The director of my marketing program always reminded us that we needed to think like consumers and not marketers. It makes sense because the goal of marketers is to generate revenue from consumers, and if you aren’t thinking like a consumer, you probably won’t make the wisest business decisions.
One of the things that guides my decision making process when it comes to domain acquisitions and sales is the ability to put myself in the position of a counter party. I think about whether a particular domain name makes sense for a company in the industry, and I also think whether the price would make sense to the buyer or seller.
I’ve sold domain names in many different industries. I have zero experience in many of those industries, but I was able to get a cursory perspective when acquiring and then selling domain names. I did my best to put myself in the position of the person that would be buying the domain name from me, in order to give them a value proposition they would understand.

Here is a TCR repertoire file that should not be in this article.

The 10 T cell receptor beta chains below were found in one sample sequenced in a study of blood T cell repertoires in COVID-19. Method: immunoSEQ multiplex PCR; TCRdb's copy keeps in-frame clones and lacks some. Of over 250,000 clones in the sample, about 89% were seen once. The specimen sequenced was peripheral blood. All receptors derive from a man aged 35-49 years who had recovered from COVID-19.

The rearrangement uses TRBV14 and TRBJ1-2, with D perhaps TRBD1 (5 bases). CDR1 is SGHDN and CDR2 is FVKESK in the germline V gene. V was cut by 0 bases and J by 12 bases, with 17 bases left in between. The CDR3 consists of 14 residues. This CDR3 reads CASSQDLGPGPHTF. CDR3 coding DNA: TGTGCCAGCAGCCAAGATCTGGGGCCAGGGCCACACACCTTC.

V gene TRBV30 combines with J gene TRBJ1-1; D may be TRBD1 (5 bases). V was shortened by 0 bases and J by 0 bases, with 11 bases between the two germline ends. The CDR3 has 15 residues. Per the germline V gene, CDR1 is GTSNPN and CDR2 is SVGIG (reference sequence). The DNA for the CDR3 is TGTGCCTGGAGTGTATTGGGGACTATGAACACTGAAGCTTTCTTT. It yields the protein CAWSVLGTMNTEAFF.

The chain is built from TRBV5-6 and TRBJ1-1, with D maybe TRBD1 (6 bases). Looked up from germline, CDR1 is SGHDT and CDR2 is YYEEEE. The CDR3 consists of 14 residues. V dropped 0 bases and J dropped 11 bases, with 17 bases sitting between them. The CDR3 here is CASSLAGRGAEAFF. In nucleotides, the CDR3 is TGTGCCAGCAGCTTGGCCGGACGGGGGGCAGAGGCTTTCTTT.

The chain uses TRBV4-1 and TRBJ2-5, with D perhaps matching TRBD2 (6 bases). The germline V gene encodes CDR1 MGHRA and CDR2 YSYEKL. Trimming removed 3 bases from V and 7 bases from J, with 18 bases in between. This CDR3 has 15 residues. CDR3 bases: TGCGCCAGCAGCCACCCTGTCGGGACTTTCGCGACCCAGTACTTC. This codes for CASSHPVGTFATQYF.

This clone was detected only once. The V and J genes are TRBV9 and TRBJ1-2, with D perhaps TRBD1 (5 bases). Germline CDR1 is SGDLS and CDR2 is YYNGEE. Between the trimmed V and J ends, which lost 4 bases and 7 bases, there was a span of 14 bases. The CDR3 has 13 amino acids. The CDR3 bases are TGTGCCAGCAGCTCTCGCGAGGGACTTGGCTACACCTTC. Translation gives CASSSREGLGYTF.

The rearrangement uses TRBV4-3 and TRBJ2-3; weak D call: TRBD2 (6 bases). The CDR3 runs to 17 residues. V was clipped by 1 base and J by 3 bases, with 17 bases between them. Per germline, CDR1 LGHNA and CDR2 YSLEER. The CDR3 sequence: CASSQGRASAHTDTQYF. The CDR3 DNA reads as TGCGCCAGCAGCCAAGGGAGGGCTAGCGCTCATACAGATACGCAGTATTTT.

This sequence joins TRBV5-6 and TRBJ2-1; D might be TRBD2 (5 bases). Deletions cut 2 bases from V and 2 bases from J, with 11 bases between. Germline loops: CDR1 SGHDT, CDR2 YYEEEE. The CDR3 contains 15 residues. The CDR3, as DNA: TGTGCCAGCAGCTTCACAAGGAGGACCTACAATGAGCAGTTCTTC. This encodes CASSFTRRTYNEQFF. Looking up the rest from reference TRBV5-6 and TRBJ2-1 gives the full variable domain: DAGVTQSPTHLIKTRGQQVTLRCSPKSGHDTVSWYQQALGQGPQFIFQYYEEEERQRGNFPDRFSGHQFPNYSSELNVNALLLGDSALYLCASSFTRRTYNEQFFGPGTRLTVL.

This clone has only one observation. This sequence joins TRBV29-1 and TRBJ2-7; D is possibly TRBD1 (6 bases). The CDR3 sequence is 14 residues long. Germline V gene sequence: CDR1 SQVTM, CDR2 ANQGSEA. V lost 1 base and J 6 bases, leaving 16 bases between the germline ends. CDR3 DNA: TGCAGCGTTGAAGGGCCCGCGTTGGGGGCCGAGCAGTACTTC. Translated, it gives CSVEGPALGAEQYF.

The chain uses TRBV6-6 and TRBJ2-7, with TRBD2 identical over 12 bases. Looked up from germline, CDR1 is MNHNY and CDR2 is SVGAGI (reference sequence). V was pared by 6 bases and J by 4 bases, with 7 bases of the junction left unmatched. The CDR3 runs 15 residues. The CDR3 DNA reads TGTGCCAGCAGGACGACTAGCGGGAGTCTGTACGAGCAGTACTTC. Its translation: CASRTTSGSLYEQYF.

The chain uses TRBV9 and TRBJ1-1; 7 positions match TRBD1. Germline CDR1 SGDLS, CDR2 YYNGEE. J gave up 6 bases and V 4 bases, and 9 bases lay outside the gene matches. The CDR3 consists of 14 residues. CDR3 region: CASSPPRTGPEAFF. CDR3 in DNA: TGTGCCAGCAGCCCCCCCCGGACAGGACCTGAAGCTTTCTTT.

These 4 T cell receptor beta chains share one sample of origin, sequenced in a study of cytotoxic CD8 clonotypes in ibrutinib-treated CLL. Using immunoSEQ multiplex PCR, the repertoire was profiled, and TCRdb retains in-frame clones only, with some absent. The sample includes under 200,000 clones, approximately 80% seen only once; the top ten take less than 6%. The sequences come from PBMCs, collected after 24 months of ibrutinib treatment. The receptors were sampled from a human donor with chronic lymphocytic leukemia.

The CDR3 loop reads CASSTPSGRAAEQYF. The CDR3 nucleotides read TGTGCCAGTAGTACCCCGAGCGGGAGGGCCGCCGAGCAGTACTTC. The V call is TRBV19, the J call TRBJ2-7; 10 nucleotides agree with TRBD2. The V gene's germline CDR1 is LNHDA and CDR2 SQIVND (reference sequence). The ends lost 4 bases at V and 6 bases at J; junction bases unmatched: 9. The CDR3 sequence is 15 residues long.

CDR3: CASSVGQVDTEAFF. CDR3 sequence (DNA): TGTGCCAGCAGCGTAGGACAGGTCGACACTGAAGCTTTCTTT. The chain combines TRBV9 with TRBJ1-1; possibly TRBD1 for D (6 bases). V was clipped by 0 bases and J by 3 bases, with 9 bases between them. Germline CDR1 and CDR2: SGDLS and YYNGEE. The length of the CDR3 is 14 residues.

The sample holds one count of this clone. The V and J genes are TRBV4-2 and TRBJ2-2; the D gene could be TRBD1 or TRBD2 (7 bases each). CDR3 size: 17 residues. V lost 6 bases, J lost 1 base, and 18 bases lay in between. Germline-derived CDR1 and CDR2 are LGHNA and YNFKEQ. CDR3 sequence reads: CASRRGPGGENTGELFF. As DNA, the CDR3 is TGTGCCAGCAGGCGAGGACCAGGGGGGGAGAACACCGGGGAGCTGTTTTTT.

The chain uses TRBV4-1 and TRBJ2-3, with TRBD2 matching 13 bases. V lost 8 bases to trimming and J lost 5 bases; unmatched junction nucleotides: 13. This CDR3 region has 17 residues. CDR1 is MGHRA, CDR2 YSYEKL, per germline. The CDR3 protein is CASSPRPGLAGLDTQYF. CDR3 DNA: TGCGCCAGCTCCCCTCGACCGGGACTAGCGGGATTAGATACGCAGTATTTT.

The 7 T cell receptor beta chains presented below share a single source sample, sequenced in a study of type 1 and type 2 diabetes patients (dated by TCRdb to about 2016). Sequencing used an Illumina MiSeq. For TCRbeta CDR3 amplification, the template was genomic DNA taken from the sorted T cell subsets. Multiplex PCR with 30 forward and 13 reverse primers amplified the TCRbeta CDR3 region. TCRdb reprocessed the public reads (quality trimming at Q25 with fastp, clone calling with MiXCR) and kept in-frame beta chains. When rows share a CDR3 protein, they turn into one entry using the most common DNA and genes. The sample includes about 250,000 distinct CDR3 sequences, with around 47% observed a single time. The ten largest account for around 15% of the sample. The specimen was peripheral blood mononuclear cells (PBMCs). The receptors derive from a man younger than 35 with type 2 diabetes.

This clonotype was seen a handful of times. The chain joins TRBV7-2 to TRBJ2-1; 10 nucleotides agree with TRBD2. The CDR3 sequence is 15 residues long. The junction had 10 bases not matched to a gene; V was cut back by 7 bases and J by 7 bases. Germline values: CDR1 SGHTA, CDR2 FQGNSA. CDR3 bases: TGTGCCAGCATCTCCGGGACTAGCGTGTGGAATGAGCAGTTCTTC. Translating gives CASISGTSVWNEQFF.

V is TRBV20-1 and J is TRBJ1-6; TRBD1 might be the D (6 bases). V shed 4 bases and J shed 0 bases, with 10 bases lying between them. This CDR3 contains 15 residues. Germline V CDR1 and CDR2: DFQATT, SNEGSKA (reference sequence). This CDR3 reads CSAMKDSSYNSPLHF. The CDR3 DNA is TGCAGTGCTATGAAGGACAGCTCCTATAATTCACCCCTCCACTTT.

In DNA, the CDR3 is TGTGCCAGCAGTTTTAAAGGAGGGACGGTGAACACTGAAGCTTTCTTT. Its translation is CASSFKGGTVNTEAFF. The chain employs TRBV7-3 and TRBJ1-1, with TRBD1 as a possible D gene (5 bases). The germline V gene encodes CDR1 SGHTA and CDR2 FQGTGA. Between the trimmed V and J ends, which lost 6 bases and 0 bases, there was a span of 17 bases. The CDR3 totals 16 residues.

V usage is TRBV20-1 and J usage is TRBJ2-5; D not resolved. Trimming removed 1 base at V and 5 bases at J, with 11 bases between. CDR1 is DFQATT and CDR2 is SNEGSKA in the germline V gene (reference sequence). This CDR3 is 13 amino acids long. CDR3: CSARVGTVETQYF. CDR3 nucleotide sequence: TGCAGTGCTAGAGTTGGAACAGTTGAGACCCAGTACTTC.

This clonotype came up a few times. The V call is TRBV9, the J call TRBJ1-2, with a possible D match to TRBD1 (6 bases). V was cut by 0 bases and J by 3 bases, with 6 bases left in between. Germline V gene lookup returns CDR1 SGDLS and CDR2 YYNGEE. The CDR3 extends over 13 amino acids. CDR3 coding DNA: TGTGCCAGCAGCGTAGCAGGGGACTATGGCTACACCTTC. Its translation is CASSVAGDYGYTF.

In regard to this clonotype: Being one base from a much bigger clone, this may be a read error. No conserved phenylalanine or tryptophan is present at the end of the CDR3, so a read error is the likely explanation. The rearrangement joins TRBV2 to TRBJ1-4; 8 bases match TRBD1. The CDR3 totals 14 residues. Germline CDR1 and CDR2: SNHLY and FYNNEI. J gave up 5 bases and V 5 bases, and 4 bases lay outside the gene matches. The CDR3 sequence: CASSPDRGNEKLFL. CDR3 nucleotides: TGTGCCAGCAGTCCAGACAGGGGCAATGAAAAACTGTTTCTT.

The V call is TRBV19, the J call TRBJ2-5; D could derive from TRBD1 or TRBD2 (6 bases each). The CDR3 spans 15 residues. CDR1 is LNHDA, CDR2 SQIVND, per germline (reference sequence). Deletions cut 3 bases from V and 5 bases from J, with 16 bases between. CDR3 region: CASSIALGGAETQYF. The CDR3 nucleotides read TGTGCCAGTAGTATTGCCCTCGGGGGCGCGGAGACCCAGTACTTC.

This morning, someone commented “I never use domains like “auto.com”, “shoes.com”, “wine.com”, etc. Never have. never plan to. Do not know ANYONE who does. I never use those bland domains because I know that domain will not have the information, the item, the price, the shipping, the service that I am looking for.”
There are many things I personally do not do, but I know that just because I don’t do them it doesn’t mean others don’t either. When you are buying and selling domain names, you need to think like the people who will ultimately buy the domain names from you. If you can show them why they need your domain name to improve their business, they will buy it if the price is right.
Think like your target audience and not like a domain investor.